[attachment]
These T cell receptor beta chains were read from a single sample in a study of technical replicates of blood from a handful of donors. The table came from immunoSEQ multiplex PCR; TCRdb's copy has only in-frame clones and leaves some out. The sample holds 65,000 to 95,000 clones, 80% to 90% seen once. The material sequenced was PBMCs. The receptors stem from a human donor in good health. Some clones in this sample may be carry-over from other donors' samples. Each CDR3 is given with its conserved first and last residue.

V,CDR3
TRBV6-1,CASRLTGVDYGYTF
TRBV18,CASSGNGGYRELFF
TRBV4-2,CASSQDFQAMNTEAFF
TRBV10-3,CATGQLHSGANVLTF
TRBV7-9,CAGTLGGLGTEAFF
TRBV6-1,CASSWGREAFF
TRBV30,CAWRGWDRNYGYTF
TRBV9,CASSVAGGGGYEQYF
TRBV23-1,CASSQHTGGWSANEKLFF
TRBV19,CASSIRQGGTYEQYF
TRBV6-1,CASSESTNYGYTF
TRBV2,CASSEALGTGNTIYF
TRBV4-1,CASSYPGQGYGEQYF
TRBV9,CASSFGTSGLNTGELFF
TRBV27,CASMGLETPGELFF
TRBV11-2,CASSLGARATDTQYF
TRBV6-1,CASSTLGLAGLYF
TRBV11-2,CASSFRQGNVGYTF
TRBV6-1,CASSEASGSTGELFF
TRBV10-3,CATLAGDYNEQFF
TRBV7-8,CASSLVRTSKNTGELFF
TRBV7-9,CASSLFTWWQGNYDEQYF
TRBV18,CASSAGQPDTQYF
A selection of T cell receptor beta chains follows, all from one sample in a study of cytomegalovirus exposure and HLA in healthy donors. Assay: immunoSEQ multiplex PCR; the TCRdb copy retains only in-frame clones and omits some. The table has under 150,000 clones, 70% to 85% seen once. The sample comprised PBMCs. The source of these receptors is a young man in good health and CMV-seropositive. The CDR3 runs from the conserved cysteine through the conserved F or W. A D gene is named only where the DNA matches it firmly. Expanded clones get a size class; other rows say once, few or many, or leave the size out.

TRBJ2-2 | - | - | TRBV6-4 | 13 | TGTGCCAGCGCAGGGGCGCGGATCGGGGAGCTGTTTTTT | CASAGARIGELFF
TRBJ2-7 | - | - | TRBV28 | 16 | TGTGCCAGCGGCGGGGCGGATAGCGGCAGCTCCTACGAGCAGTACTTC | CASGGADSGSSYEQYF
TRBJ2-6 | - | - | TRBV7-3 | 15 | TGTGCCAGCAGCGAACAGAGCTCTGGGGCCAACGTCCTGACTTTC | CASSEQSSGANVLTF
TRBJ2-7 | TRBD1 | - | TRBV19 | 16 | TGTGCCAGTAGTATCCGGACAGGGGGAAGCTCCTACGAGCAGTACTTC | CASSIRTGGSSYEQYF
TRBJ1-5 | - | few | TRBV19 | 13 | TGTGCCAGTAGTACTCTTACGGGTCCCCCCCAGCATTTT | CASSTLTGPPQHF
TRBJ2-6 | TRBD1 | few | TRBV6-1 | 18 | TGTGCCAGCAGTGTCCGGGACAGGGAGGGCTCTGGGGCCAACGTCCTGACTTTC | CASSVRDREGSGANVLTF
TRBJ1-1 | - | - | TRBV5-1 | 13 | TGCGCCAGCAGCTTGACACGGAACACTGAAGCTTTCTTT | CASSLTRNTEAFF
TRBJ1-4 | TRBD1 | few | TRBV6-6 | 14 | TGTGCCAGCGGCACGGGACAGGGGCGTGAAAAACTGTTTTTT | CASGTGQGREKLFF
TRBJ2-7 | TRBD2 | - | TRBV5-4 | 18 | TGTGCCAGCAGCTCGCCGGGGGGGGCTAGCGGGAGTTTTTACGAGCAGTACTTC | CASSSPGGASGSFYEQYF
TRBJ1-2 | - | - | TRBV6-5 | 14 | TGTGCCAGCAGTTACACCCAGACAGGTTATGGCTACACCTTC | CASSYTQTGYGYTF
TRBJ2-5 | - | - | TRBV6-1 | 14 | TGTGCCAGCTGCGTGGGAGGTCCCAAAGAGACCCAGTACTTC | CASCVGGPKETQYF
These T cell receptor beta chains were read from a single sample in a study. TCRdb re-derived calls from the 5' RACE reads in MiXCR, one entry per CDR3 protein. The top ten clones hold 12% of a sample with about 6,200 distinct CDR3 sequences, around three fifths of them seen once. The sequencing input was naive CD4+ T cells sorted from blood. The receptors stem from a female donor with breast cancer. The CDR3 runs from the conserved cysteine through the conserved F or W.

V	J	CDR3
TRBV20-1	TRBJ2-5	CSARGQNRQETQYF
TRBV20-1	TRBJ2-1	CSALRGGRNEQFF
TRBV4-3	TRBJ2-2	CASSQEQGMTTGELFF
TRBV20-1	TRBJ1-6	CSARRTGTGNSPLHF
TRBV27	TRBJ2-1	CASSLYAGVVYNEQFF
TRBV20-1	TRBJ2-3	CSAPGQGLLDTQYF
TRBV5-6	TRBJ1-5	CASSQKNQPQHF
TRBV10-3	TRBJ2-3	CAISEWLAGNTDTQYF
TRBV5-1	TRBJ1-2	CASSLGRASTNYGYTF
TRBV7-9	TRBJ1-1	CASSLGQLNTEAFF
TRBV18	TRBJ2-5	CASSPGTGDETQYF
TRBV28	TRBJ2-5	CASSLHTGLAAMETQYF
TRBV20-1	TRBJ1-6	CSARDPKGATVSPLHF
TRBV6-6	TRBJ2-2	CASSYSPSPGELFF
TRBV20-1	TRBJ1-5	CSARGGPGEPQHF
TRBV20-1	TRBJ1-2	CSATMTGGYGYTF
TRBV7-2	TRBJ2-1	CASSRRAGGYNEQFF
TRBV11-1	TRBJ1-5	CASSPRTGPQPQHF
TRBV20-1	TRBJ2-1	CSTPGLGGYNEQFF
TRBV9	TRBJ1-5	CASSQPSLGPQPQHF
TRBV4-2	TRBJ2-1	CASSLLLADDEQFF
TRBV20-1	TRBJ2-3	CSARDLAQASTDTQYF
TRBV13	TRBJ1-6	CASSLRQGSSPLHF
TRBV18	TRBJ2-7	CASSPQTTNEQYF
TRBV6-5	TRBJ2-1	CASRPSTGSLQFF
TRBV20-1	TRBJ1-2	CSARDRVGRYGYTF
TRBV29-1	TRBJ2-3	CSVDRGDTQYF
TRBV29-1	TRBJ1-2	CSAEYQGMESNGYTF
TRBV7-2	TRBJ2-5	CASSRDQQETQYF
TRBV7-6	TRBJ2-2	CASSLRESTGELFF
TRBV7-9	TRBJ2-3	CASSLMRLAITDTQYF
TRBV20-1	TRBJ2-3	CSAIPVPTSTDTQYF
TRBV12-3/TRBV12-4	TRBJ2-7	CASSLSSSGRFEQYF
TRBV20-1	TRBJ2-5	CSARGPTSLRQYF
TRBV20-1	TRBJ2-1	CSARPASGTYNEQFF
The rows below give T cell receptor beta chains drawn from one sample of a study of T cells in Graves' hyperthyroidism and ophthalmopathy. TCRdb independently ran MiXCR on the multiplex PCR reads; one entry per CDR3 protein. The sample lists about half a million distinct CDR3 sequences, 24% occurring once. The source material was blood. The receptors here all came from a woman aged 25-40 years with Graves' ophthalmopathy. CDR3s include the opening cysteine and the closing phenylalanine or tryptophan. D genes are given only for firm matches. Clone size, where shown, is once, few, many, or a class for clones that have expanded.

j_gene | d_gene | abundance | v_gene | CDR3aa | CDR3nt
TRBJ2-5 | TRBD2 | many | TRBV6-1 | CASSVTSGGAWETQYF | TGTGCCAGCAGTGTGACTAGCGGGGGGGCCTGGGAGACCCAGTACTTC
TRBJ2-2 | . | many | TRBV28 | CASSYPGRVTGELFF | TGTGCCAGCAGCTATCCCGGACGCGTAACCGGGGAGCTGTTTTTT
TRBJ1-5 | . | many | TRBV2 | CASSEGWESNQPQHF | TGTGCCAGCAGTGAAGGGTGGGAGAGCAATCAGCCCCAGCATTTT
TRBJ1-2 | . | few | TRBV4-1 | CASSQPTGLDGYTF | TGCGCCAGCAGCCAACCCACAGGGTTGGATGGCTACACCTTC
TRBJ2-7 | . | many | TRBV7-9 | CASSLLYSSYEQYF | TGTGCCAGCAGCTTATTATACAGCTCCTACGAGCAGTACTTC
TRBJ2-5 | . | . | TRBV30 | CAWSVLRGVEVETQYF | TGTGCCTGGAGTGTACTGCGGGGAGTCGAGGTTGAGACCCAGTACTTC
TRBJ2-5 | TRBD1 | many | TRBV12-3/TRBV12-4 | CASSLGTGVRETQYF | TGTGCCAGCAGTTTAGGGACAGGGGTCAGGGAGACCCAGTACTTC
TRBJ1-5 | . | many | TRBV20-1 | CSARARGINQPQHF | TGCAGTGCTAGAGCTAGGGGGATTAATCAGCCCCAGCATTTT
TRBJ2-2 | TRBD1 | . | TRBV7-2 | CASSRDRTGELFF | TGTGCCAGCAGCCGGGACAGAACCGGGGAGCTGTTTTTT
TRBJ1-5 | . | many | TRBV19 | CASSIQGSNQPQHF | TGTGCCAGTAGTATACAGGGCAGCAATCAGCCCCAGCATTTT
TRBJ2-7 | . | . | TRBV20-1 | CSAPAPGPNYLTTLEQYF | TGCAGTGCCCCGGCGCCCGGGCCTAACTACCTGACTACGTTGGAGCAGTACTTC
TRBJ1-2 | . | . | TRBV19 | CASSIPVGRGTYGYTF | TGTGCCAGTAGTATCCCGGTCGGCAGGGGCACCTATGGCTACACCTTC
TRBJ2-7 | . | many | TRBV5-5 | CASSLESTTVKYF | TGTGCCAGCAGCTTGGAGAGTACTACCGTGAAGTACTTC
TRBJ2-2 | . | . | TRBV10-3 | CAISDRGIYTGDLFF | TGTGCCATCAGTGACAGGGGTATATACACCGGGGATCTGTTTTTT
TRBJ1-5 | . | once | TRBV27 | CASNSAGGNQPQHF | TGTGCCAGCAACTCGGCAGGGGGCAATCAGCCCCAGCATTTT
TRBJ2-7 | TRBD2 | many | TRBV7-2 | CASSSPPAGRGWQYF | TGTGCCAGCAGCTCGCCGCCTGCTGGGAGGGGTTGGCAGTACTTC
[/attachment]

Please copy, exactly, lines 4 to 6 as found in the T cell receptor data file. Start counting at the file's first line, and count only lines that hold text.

TRBV18,CASSGNGGYRELFF
TRBV4-2,CASSQDFQAMNTEAFF
TRBV10-3,CATGQLHSGANVLTF